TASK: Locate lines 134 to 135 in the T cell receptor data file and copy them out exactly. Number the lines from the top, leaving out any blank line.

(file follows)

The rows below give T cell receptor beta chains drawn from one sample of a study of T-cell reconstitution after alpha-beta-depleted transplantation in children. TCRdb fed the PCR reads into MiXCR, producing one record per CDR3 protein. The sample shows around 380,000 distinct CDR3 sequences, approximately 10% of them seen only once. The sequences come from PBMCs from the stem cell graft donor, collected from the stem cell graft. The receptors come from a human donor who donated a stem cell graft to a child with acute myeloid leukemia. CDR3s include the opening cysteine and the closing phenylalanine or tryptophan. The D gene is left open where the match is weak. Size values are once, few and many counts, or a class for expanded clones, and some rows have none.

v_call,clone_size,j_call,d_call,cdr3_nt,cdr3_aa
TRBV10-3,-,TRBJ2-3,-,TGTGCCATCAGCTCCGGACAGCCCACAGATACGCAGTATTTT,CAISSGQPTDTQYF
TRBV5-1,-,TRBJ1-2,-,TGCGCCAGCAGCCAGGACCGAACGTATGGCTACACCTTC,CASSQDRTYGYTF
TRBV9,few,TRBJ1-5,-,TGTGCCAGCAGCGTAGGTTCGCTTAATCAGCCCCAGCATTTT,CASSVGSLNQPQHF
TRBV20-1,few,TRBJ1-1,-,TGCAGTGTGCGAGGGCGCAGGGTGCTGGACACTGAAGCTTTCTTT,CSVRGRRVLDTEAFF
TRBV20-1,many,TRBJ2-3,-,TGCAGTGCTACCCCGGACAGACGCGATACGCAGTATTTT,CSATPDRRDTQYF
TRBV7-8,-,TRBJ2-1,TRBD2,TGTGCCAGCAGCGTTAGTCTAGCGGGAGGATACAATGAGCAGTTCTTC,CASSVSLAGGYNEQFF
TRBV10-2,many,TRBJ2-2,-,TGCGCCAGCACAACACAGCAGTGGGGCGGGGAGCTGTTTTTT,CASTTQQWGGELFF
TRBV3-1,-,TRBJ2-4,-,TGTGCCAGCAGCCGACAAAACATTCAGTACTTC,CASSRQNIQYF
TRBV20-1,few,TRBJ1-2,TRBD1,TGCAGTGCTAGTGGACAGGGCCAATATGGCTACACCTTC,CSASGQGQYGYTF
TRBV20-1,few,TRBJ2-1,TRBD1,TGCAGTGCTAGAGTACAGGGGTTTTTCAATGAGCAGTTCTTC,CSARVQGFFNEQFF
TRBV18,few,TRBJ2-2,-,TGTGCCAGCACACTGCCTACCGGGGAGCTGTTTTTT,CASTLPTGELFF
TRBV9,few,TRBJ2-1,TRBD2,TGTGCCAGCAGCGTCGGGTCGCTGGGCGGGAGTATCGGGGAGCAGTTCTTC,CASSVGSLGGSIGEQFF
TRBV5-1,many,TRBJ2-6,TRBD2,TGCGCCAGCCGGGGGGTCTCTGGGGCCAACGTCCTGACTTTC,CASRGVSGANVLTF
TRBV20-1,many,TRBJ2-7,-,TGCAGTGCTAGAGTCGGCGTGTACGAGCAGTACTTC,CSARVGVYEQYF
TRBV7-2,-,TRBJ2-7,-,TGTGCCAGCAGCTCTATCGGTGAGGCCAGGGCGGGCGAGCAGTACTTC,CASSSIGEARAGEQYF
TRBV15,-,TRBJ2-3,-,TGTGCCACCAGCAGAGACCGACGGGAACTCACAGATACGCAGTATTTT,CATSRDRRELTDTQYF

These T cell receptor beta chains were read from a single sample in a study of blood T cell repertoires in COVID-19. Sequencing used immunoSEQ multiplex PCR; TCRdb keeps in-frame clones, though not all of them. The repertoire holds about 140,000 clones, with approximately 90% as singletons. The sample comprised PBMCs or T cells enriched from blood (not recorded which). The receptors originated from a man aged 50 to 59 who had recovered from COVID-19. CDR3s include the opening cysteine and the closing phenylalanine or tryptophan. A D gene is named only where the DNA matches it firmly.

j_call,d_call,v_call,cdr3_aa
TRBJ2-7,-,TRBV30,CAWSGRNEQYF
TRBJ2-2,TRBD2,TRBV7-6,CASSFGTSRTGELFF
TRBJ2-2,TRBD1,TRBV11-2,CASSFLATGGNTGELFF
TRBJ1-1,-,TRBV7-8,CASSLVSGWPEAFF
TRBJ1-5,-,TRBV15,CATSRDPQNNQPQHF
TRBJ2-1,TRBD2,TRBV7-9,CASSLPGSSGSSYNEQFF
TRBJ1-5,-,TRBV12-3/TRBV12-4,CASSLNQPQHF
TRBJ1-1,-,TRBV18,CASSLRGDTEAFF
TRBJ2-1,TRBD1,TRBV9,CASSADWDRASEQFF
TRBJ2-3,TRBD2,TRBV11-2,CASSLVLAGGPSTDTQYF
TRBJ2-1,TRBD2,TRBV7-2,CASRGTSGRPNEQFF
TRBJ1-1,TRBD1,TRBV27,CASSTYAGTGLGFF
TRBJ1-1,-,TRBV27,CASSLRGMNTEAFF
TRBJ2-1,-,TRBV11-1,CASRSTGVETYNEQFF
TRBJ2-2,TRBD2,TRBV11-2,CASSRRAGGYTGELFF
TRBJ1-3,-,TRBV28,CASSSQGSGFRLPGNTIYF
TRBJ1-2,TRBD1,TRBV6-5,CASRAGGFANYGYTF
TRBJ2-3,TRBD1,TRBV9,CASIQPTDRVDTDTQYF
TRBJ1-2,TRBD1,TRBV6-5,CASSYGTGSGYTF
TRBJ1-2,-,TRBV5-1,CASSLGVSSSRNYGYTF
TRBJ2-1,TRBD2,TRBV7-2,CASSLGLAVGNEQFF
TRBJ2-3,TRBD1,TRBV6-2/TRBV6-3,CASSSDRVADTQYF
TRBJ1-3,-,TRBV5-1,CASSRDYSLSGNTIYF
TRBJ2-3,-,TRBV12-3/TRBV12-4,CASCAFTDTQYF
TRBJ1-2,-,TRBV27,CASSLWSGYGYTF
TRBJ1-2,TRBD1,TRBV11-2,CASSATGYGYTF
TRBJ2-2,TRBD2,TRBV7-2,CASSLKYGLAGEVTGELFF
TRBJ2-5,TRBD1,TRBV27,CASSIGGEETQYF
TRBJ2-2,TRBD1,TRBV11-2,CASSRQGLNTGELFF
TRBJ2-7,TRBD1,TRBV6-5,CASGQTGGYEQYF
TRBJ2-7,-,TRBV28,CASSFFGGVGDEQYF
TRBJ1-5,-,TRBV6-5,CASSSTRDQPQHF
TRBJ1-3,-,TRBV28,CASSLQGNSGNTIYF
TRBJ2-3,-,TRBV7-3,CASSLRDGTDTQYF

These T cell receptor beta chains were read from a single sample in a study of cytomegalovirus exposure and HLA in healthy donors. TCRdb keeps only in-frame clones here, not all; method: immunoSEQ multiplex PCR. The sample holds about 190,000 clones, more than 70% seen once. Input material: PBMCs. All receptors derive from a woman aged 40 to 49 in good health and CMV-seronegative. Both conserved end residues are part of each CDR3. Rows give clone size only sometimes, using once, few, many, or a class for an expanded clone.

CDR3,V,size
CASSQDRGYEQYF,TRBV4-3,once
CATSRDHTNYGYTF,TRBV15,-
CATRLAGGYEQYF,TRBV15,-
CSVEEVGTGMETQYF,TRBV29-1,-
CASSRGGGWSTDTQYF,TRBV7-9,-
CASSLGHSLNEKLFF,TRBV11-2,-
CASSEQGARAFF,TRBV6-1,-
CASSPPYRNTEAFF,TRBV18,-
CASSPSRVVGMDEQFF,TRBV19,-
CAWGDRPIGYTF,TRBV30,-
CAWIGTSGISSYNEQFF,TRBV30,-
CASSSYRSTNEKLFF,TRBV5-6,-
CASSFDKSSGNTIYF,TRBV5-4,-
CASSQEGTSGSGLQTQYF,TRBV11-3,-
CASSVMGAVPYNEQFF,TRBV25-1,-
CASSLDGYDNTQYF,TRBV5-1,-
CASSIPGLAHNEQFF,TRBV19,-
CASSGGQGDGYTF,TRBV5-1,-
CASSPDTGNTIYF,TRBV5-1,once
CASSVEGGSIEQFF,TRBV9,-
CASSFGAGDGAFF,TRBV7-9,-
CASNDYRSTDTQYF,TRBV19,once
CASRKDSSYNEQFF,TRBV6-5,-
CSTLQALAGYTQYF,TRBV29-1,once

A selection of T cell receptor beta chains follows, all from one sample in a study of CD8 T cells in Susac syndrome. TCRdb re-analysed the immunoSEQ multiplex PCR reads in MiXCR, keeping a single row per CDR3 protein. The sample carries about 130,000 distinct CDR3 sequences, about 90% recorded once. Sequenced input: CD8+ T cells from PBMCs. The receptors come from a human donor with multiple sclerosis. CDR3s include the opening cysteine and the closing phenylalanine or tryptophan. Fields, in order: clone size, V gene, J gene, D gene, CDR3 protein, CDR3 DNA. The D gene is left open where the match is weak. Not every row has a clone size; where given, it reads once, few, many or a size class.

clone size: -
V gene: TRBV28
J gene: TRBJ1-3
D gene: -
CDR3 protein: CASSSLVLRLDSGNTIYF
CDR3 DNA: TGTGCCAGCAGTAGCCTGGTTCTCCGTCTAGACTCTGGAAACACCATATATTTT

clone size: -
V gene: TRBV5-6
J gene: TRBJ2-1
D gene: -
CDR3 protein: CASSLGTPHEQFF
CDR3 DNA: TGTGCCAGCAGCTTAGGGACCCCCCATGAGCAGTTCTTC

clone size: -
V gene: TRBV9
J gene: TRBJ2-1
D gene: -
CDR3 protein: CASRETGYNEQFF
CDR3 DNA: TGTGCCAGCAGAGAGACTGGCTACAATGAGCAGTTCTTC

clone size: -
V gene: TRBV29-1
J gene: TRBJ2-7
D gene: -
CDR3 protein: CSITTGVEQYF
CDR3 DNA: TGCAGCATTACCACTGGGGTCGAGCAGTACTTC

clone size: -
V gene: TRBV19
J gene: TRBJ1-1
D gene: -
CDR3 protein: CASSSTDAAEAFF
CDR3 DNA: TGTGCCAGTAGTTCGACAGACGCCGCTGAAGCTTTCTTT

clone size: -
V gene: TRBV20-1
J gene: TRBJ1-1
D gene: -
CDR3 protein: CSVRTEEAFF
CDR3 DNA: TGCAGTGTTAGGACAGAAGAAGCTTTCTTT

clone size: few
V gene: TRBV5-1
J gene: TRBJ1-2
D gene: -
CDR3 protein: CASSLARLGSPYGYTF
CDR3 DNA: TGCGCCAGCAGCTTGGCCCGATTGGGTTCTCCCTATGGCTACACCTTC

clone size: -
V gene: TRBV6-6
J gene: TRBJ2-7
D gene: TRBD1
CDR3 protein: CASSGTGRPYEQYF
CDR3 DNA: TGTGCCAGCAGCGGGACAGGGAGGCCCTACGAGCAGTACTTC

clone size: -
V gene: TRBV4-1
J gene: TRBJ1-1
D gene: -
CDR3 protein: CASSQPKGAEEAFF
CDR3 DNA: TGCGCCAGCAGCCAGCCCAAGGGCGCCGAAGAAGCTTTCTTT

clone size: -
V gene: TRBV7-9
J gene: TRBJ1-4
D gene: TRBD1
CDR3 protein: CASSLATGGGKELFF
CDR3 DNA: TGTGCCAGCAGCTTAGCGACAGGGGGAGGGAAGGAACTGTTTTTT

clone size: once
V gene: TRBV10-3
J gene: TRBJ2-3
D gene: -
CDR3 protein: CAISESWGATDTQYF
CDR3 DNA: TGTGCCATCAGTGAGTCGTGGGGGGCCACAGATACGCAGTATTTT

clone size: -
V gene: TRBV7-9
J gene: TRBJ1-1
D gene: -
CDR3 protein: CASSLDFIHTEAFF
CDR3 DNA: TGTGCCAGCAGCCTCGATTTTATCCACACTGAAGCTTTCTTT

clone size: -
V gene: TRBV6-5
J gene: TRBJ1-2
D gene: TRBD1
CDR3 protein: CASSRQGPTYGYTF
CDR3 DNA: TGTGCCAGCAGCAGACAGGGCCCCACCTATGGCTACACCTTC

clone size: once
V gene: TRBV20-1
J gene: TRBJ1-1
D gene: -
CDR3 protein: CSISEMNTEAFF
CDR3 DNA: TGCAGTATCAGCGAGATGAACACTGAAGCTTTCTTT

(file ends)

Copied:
CDR3 protein: CASSQPKGAEEAFF
CDR3 DNA: TGCGCCAGCAGCCAGCCCAAGGGCGCCGAAGAAGCTTTCTTT